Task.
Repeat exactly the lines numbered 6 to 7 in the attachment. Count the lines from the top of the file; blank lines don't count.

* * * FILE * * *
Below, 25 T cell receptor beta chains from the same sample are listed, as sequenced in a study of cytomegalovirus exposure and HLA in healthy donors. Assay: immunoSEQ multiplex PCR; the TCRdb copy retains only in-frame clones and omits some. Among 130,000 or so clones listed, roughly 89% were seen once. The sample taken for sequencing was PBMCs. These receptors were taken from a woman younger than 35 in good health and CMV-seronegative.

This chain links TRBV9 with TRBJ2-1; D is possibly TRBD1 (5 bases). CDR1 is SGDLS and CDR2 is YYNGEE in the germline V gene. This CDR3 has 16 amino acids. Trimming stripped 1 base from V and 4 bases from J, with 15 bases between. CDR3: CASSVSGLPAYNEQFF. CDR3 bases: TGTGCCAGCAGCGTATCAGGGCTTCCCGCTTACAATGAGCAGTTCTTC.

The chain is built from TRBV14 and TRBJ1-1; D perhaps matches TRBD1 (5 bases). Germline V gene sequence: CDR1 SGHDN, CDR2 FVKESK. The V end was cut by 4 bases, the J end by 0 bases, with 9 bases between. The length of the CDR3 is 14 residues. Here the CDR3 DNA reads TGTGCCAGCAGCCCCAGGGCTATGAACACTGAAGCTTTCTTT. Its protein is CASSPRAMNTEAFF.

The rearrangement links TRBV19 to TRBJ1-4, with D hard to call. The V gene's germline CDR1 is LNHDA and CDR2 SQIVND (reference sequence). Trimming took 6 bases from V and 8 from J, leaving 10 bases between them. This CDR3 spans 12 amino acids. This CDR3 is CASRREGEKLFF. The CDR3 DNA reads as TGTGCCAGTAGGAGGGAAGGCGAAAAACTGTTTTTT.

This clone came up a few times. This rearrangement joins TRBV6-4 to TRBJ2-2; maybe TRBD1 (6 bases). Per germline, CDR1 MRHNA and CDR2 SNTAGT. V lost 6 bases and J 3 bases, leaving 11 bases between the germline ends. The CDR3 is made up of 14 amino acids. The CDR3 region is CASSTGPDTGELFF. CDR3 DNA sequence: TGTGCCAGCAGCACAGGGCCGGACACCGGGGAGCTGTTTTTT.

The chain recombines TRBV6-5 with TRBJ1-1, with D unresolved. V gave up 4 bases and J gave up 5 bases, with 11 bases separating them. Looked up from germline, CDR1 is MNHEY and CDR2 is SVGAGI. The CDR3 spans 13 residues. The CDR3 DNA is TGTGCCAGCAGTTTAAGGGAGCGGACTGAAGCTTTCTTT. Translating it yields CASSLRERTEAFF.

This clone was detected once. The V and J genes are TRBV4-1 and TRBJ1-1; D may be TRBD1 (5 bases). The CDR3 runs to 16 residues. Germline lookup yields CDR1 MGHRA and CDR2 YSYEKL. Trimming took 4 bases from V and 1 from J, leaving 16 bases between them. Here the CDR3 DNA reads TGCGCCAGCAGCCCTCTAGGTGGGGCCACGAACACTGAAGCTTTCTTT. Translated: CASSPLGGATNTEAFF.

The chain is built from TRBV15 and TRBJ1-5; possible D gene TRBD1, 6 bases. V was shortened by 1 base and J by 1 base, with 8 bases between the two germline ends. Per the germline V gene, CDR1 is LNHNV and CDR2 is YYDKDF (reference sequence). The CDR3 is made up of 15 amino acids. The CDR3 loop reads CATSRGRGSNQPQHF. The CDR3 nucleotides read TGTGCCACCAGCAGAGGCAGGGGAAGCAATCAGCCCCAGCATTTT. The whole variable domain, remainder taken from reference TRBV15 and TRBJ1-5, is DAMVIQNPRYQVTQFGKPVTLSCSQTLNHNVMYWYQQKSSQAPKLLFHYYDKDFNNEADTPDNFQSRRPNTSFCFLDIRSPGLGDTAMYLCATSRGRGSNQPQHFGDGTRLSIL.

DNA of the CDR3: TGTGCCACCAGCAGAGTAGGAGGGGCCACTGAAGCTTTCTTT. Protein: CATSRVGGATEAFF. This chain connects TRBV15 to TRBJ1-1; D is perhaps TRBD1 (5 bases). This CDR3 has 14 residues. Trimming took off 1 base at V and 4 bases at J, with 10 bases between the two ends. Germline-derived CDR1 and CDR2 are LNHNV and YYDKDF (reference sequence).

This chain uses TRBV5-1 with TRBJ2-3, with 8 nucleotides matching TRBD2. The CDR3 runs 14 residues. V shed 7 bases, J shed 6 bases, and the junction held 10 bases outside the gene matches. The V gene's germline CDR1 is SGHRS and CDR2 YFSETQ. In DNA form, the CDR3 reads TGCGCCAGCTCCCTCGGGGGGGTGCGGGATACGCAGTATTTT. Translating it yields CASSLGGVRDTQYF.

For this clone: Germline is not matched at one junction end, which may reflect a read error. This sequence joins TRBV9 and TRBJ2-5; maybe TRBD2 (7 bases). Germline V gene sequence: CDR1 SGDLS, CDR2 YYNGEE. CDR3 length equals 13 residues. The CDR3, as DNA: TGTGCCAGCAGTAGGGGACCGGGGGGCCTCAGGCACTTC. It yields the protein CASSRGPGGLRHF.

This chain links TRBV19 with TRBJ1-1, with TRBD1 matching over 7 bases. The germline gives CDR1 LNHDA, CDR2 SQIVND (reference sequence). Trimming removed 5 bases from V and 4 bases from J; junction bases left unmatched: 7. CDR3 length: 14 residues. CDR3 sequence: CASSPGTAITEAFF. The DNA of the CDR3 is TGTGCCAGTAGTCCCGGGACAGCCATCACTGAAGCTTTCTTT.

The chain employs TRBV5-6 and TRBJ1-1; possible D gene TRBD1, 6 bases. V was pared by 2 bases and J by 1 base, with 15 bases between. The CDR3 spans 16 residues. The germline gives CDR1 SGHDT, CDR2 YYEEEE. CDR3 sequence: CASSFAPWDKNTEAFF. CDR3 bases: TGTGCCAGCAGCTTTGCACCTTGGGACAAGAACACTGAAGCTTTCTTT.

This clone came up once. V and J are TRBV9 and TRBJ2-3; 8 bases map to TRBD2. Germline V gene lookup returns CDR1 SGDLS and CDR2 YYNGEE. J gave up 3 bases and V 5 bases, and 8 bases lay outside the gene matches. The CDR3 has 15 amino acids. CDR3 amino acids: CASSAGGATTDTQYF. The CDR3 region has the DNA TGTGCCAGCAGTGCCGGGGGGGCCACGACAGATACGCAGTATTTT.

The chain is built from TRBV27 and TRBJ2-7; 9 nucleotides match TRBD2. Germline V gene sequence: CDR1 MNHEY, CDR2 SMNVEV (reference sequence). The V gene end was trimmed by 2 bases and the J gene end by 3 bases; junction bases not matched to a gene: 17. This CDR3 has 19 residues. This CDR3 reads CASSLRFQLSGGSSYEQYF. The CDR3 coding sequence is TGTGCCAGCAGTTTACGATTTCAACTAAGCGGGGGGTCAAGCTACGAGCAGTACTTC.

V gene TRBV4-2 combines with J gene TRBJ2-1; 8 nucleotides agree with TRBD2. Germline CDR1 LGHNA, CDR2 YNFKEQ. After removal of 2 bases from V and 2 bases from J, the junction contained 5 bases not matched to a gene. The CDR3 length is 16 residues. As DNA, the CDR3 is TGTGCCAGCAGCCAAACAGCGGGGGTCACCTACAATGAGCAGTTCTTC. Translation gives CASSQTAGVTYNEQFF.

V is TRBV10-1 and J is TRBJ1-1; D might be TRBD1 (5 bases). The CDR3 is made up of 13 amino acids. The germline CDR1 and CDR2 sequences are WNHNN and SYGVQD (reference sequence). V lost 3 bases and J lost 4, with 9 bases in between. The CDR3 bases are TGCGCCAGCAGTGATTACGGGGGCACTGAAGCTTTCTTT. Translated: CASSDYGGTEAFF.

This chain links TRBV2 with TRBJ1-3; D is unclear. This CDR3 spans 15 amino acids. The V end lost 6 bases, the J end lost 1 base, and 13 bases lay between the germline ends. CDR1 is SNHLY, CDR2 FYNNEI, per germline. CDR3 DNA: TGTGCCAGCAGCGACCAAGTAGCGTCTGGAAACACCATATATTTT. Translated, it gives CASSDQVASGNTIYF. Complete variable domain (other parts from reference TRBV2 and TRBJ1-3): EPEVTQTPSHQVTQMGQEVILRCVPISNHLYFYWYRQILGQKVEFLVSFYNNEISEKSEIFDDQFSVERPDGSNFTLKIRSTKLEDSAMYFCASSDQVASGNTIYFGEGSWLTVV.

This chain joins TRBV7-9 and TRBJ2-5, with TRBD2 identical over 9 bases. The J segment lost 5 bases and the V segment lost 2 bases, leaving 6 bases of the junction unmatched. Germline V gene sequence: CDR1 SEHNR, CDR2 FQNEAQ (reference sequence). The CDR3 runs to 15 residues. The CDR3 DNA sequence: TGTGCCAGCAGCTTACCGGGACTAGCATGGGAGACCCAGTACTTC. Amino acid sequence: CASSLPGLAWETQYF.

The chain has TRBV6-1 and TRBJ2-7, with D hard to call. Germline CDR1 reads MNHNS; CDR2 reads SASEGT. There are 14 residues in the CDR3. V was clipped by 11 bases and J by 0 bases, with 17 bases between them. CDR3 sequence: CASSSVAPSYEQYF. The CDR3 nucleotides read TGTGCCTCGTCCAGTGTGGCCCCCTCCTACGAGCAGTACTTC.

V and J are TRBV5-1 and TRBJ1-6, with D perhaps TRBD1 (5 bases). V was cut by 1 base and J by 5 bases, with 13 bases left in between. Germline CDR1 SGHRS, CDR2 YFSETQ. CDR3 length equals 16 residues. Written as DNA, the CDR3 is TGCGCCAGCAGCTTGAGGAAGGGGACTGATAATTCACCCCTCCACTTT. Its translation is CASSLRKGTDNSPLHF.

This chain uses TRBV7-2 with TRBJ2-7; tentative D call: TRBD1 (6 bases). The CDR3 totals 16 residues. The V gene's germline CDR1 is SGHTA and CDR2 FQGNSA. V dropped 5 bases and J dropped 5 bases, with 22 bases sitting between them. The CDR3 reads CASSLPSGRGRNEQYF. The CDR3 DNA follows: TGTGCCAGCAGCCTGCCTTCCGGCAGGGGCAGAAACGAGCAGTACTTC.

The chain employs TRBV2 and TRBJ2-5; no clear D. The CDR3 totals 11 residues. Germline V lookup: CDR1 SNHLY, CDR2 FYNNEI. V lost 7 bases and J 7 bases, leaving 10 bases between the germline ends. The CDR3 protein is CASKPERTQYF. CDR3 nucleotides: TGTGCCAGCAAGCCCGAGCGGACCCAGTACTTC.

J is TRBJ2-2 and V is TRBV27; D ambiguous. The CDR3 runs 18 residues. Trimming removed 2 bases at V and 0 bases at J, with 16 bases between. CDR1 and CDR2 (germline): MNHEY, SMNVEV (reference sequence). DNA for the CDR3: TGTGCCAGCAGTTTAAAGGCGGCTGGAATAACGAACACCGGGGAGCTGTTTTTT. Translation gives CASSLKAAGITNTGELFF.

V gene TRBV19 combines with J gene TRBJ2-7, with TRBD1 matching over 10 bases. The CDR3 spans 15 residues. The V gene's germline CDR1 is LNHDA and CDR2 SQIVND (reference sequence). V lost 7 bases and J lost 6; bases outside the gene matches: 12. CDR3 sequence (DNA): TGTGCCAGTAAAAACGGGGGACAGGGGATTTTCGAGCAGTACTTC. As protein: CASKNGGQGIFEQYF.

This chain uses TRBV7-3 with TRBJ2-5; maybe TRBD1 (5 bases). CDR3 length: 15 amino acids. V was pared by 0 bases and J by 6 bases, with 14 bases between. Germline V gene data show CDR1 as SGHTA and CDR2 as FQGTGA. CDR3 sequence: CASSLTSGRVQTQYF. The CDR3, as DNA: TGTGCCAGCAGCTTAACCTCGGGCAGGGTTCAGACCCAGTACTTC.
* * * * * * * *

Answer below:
The chain recombines TRBV6-5 with TRBJ1-1, with D unresolved. V gave up 4 bases and J gave up 5 bases, with 11 bases separating them. Looked up from germline, CDR1 is MNHEY and CDR2 is SVGAGI. The CDR3 spans 13 residues. The CDR3 DNA is TGTGCCAGCAGTTTAAGGGAGCGGACTGAAGCTTTCTTT. Translating it yields CASSLRERTEAFF.

This clone was detected once. The V and J genes are TRBV4-1 and TRBJ1-1; D may be TRBD1 (5 bases). The CDR3 runs to 16 residues. Germline lookup yields CDR1 MGHRA and CDR2 YSYEKL. Trimming took 4 bases from V and 1 from J, leaving 16 bases between them. Here the CDR3 DNA reads TGCGCCAGCAGCCCTCTAGGTGGGGCCACGAACACTGAAGCTTTCTTT. Translated: CASSPLGGATNTEAFF.